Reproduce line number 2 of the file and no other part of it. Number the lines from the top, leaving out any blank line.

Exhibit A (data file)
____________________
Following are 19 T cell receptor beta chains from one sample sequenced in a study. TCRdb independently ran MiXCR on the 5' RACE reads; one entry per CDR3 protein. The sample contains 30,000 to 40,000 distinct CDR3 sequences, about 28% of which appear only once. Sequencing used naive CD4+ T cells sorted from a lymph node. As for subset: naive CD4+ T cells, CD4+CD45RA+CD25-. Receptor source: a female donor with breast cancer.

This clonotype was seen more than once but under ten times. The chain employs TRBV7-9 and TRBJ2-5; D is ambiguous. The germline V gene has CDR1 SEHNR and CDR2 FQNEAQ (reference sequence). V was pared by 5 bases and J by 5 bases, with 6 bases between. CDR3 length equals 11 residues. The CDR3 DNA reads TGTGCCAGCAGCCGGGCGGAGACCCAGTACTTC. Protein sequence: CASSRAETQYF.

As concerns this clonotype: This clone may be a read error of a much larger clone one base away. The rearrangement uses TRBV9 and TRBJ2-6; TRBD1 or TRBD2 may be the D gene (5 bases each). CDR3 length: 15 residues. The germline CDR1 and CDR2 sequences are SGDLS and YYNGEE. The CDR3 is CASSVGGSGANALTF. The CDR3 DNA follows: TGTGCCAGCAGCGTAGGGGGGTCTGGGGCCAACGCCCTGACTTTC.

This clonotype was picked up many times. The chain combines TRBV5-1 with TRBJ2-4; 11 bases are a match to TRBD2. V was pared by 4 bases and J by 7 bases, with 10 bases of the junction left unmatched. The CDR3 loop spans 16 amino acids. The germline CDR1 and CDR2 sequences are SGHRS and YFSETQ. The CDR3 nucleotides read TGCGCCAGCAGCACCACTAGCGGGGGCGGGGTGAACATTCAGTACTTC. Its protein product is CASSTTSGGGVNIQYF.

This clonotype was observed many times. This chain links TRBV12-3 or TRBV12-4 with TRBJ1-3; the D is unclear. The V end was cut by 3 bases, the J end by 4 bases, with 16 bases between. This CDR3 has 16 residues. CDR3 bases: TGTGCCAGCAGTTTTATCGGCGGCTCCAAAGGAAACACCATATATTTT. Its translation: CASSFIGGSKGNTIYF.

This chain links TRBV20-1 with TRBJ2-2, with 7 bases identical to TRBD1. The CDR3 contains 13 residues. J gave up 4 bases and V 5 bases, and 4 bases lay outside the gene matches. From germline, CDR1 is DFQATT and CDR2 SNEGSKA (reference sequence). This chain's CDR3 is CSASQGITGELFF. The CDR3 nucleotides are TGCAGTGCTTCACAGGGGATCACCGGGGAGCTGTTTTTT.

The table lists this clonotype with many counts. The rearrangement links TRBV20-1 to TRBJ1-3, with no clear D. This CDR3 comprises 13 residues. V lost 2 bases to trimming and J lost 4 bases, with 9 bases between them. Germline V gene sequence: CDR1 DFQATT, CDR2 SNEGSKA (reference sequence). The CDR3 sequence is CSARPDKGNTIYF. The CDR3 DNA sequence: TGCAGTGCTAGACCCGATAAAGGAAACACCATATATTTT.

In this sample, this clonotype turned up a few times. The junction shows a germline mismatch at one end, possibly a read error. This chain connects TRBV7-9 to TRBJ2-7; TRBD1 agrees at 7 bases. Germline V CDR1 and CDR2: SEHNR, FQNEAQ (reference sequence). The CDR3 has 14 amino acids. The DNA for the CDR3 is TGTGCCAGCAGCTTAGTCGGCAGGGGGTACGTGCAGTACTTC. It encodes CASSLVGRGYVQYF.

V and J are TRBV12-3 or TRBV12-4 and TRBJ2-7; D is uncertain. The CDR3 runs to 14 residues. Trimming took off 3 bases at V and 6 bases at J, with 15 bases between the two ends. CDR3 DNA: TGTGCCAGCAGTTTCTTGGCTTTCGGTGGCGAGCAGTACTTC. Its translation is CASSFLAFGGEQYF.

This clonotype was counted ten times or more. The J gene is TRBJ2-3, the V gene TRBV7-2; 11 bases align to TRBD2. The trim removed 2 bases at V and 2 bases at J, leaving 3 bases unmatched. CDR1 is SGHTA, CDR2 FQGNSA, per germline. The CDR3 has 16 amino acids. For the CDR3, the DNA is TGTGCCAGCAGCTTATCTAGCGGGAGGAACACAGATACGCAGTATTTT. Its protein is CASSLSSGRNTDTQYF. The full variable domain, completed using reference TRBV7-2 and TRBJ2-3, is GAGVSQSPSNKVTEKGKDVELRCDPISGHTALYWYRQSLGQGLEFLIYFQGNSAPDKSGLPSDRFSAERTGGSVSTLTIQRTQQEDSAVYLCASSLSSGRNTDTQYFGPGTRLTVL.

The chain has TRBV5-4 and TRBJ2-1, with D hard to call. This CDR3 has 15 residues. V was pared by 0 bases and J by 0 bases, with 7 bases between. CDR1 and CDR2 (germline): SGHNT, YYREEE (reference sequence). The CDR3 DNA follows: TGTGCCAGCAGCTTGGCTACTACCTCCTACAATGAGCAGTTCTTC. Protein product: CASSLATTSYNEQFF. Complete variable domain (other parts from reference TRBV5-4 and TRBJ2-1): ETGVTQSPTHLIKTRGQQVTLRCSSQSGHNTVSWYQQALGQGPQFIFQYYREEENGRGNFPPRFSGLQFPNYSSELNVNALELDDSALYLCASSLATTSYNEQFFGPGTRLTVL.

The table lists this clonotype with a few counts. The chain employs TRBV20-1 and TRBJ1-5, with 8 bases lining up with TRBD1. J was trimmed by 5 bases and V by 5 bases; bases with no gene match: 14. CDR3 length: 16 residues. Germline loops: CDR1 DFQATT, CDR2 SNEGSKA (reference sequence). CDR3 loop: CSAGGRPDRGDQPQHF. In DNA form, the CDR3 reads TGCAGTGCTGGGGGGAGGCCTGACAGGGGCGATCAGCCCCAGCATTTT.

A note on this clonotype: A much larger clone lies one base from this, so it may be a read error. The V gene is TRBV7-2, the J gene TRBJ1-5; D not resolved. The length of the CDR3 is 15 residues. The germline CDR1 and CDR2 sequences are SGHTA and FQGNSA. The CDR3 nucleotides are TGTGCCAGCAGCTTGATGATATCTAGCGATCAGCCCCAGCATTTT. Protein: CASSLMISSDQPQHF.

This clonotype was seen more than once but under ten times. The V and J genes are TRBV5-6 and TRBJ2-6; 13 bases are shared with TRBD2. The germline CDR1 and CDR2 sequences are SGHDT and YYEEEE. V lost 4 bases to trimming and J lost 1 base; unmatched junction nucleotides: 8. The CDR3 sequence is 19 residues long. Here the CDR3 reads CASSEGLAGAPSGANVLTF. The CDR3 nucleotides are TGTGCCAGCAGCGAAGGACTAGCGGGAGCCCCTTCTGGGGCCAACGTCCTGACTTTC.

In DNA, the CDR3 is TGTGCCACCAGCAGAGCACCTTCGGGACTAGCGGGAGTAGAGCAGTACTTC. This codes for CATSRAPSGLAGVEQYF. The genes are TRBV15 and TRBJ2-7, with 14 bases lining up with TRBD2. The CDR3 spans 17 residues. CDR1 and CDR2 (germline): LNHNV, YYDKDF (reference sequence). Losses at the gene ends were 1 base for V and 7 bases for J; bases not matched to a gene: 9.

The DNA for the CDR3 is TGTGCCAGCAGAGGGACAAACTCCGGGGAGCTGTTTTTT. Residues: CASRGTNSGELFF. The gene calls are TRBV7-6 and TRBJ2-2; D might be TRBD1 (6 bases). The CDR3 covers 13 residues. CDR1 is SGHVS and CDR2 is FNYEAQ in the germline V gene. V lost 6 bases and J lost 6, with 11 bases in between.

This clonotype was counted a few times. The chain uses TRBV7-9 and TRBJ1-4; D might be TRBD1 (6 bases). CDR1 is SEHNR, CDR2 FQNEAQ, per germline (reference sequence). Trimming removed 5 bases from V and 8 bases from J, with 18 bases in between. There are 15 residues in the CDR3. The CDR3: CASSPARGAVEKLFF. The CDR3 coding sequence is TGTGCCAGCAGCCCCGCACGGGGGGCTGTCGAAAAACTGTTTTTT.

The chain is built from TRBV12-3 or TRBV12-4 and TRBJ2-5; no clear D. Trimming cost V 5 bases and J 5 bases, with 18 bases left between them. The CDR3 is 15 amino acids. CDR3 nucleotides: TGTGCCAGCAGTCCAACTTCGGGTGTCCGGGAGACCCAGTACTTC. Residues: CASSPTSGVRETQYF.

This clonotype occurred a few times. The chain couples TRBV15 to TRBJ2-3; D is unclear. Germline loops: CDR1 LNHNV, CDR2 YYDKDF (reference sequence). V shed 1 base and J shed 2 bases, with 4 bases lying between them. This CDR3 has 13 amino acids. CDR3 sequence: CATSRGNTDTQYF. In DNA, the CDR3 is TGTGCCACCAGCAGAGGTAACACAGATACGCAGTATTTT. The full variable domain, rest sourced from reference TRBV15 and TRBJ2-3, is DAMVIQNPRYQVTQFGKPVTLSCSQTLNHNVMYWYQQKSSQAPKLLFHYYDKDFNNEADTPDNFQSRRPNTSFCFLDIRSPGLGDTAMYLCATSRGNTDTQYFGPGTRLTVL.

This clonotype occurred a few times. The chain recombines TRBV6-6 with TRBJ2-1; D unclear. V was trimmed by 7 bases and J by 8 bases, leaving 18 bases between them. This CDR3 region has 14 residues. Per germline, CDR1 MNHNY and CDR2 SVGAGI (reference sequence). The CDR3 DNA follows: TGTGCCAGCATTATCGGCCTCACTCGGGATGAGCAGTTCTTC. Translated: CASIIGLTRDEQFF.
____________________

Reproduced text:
This clonotype was seen more than once but under ten times. The chain employs TRBV7-9 and TRBJ2-5; D is ambiguous. The germline V gene has CDR1 SEHNR and CDR2 FQNEAQ (reference sequence). V was pared by 5 bases and J by 5 bases, with 6 bases between. CDR3 length equals 11 residues. The CDR3 DNA reads TGTGCCAGCAGCCGGGCGGAGACCCAGTACTTC. Protein sequence: CASSRAETQYF.